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Riding in connection

Updated: May 4

what’s needed to ride in connection? how do we achieve harmony under saddle? How do we make sure our horse stay healthy and we address his needs while riding?

The first thing you need to ask yourself is: which type of connection do I have with my horse on the ground? He/she following me around gently? He/she often distracted from the outside world? How does my horse respond to my cues? Do I need to make lots of pressures, micromanaging the space with the rope? Or he/she follows my thinking and body position in respect to his/her body?

I think you already understand while answering these questions that if there is some kind of disconnection from the ground this is what you are also going to find under saddle. This is a golden truth, like it or not, we can’t think to ride in harmony if there is no connection on the ground. Your groundwork will prepare you and your horse for a good ride! Building trust and safety on the ground will help you creating connection via clear communication with the aids which you can then translate much easily under saddle. I will give you an example. When working on the ground, you already have trust and safety and you have communication, but your horse in making a circle to the left is pulling outside trying to escape on the right shoulder. You constantly need to pull him back into the circle having lots of tension in the rope (the rein). Doing a straight line on the left side it’s then very easy, the horse will drive into the wall/fence, however on the other hand he/she will simply fall on the inside right shoulder and being very diffult to make a straight line along the fence. So, one side you have lots of pulling on the line, on the other side you have to put lots of pressure to get a larger circle or a straight line. Let’s say you ignore all this and you just lounge him/her in this way in walk, trot and canter. Then you step up and start riding. Straight line in walk might be manageable if the horse has enough activity, however when you try to turn on one side it would be very hard to get him out of the straight line and on the other side he would simply fall into a sharp turn, loosing balance. Let’s not talk when you try to do a circle, lots of tension in the reins, the horse goes all over the place and if we are inexperienced we start to use hands and legs to fix that circle. This will get more and more pronounced when going from walk to trot and from trot to canter. Saying that, you all understand that if the horse has balance issues due to natural asymmetry, learned behavior, not following the feel of the aids but going against the pressures, you can’t ride in connection and harmony. The foundations have to be solid, everything needs to be addressed both on the ground and under saddle in a congruent way so that the horse will recognize patterns and learn more quietly and easily.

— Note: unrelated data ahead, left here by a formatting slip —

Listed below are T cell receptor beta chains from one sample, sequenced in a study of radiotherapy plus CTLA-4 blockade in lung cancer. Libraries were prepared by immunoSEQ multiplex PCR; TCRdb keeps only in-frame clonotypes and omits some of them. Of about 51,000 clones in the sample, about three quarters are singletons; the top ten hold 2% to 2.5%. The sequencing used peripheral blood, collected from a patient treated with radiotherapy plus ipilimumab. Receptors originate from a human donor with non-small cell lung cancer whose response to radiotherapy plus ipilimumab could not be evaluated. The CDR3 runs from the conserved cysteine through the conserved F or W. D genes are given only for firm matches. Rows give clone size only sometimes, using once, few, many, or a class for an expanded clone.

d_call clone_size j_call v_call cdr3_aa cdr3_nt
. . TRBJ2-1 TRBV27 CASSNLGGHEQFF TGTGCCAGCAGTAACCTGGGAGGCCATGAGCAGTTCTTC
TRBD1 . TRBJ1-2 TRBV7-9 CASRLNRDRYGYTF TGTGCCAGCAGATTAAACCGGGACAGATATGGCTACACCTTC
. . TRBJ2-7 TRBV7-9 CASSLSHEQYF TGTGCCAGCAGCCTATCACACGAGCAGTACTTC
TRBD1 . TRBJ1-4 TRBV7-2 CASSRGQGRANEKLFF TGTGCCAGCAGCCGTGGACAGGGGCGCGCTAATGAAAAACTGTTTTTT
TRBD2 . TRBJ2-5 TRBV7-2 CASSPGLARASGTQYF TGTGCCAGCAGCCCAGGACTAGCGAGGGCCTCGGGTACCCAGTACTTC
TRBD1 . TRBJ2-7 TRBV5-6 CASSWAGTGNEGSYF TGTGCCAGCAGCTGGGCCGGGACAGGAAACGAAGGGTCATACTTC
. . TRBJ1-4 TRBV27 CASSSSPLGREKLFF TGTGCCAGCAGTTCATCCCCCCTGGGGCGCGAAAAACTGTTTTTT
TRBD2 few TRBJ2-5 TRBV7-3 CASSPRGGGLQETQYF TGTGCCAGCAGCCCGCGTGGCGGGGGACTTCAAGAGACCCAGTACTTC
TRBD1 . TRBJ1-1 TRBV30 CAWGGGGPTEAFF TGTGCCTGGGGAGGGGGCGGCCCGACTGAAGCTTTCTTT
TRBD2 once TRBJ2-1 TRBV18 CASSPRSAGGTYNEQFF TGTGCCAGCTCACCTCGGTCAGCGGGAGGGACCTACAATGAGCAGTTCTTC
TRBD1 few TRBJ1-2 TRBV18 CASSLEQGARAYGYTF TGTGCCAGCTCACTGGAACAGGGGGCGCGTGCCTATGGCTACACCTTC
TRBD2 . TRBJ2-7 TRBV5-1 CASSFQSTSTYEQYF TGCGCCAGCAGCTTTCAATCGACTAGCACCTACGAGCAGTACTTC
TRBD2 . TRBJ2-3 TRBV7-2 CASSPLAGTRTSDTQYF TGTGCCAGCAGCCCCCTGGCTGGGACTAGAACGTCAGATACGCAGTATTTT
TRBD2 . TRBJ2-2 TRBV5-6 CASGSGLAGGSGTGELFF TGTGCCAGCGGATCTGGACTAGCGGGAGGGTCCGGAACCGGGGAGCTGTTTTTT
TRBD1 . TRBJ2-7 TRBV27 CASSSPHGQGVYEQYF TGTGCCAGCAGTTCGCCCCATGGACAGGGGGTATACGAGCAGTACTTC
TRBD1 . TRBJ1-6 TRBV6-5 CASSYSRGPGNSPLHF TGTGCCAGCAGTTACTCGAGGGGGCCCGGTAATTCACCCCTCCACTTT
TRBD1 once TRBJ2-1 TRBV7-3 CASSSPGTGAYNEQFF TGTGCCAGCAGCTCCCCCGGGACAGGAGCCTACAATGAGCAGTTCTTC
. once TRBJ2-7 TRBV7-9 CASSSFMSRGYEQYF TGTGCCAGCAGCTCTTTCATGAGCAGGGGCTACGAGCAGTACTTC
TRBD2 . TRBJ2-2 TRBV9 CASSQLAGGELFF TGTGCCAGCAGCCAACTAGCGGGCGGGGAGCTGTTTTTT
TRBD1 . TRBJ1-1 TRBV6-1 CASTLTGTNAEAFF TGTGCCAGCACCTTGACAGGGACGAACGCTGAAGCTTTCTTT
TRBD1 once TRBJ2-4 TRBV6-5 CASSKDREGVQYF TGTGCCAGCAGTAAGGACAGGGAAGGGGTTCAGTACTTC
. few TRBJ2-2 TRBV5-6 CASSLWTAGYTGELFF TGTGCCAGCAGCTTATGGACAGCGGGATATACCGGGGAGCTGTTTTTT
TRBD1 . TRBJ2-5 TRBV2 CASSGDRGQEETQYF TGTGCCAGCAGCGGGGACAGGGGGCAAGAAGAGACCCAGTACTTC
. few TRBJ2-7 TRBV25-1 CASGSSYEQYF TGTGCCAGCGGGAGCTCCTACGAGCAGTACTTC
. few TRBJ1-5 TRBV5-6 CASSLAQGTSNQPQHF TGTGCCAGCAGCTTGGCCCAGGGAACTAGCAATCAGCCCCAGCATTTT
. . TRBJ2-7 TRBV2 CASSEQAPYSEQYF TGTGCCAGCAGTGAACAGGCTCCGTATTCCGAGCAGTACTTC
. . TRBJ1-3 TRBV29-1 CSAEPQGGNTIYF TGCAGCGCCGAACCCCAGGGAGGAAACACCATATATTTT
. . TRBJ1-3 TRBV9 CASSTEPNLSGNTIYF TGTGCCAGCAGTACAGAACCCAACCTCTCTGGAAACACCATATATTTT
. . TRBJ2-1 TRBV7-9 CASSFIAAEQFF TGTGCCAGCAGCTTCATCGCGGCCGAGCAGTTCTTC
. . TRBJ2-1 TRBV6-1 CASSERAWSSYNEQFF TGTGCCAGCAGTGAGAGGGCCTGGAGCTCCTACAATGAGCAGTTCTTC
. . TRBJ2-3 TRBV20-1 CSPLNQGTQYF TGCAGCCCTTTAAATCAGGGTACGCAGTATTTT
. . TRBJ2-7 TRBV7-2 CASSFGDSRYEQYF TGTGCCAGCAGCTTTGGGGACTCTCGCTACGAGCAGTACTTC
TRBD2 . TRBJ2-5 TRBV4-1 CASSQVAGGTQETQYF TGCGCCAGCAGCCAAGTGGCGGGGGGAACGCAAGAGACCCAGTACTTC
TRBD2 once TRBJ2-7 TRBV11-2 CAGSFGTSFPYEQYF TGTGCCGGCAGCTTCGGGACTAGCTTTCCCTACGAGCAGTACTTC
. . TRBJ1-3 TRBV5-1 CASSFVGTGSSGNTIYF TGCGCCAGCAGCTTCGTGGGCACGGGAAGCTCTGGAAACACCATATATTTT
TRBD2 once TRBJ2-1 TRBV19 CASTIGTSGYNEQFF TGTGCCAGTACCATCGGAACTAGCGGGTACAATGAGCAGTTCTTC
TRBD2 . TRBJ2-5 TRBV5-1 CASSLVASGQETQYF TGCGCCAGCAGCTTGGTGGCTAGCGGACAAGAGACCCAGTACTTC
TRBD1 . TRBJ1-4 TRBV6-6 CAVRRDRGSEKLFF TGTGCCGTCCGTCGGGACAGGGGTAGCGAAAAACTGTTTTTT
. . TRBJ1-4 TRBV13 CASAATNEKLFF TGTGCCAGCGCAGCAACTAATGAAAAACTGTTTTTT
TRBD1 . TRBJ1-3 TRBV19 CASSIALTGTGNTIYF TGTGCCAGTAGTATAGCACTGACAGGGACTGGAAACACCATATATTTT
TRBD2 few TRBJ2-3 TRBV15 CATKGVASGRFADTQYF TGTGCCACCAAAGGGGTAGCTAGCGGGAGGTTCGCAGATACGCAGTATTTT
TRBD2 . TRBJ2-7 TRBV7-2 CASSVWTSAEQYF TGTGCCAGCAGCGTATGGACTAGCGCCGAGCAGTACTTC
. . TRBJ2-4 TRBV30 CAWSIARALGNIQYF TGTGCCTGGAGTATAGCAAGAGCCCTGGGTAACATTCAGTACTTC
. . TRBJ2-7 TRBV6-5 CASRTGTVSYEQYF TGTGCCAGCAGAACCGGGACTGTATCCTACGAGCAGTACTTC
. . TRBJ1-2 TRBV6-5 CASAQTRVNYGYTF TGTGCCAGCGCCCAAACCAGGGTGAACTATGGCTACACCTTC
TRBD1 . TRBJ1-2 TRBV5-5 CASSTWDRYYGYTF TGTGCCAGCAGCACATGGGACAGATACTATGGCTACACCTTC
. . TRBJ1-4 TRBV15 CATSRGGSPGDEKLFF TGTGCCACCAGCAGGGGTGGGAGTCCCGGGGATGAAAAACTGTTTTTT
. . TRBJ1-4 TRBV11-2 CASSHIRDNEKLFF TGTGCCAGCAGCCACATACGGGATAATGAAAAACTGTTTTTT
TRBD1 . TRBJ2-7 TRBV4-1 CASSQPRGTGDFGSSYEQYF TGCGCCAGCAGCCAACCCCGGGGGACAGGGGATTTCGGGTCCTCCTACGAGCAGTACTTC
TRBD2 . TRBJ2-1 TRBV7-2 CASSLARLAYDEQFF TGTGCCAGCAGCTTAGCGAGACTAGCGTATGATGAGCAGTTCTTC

It’s like a dancer who wants to do a ballet or a coreografie but doesn’t train the basics movements and the gymnastics first very well. From training the basics, the harmony of the movements will come naturally and beautifully.

At the end you will only prepare and the horse will offer the rest.

When interacting with your horse always make sure you do a little checklist of what's going on in that moment: is he light at the halter? is he focus on me or is he distracted? does he have the drive to go or he rather stay? Can he do a circle of different dimensions without you moving and have a soft contact on the line keeping a nice pace?

Always be aware of the little things, those are the ones which make the big stuff at the end!

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